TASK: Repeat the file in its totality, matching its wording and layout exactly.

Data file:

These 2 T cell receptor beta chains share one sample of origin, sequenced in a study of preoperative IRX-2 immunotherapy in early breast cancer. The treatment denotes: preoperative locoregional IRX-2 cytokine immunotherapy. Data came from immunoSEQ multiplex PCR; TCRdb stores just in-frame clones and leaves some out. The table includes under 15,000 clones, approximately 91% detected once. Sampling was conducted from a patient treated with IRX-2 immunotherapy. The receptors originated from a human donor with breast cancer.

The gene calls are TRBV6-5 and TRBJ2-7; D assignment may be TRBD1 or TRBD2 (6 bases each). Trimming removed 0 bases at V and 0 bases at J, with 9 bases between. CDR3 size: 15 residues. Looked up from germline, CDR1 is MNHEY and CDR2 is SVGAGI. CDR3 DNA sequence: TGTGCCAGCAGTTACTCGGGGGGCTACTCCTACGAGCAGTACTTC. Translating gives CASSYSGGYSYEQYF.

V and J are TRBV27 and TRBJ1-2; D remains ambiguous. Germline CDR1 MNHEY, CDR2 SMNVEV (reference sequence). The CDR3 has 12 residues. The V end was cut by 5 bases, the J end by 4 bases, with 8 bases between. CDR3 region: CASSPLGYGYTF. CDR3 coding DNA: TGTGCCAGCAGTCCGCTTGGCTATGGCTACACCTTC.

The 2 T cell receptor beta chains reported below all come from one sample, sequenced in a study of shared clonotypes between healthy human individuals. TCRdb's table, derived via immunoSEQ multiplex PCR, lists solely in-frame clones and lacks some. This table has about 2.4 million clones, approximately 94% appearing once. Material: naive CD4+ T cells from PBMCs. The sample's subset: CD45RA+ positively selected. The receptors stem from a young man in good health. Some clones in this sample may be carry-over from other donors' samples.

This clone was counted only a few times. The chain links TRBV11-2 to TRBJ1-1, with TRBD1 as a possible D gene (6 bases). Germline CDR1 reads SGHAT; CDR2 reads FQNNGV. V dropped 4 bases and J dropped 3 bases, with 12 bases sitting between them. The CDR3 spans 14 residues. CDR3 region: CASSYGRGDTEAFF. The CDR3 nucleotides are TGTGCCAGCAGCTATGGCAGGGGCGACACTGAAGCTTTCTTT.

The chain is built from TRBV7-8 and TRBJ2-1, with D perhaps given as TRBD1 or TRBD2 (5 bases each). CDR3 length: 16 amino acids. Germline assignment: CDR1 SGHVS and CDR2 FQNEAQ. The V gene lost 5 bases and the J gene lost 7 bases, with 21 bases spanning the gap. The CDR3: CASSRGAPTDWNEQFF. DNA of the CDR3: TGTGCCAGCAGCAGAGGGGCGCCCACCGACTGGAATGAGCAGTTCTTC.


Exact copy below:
These 2 T cell receptor beta chains share one sample of origin, sequenced in a study of preoperative IRX-2 immunotherapy in early breast cancer. The treatment denotes: preoperative locoregional IRX-2 cytokine immunotherapy. Data came from immunoSEQ multiplex PCR; TCRdb stores just in-frame clones and leaves some out. The table includes under 15,000 clones, approximately 91% detected once. Sampling was conducted from a patient treated with IRX-2 immunotherapy. The receptors originated from a human donor with breast cancer.

The gene calls are TRBV6-5 and TRBJ2-7; D assignment may be TRBD1 or TRBD2 (6 bases each). Trimming removed 0 bases at V and 0 bases at J, with 9 bases between. CDR3 size: 15 residues. Looked up from germline, CDR1 is MNHEY and CDR2 is SVGAGI. CDR3 DNA sequence: TGTGCCAGCAGTTACTCGGGGGGCTACTCCTACGAGCAGTACTTC. Translating gives CASSYSGGYSYEQYF.

V and J are TRBV27 and TRBJ1-2; D remains ambiguous. Germline CDR1 MNHEY, CDR2 SMNVEV (reference sequence). The CDR3 has 12 residues. The V end was cut by 5 bases, the J end by 4 bases, with 8 bases between. CDR3 region: CASSPLGYGYTF. CDR3 coding DNA: TGTGCCAGCAGTCCGCTTGGCTATGGCTACACCTTC.

The 2 T cell receptor beta chains reported below all come from one sample, sequenced in a study of shared clonotypes between healthy human individuals. TCRdb's table, derived via immunoSEQ multiplex PCR, lists solely in-frame clones and lacks some. This table has about 2.4 million clones, approximately 94% appearing once. Material: naive CD4+ T cells from PBMCs. The sample's subset: CD45RA+ positively selected. The receptors stem from a young man in good health. Some clones in this sample may be carry-over from other donors' samples.

This clone was counted only a few times. The chain links TRBV11-2 to TRBJ1-1, with TRBD1 as a possible D gene (6 bases). Germline CDR1 reads SGHAT; CDR2 reads FQNNGV. V dropped 4 bases and J dropped 3 bases, with 12 bases sitting between them. The CDR3 spans 14 residues. CDR3 region: CASSYGRGDTEAFF. The CDR3 nucleotides are TGTGCCAGCAGCTATGGCAGGGGCGACACTGAAGCTTTCTTT.

The chain is built from TRBV7-8 and TRBJ2-1, with D perhaps given as TRBD1 or TRBD2 (5 bases each). CDR3 length: 16 amino acids. Germline assignment: CDR1 SGHVS and CDR2 FQNEAQ. The V gene lost 5 bases and the J gene lost 7 bases, with 21 bases spanning the gap. The CDR3: CASSRGAPTDWNEQFF. DNA of the CDR3: TGTGCCAGCAGCAGAGGGGCGCCCACCGACTGGAATGAGCAGTTCTTC.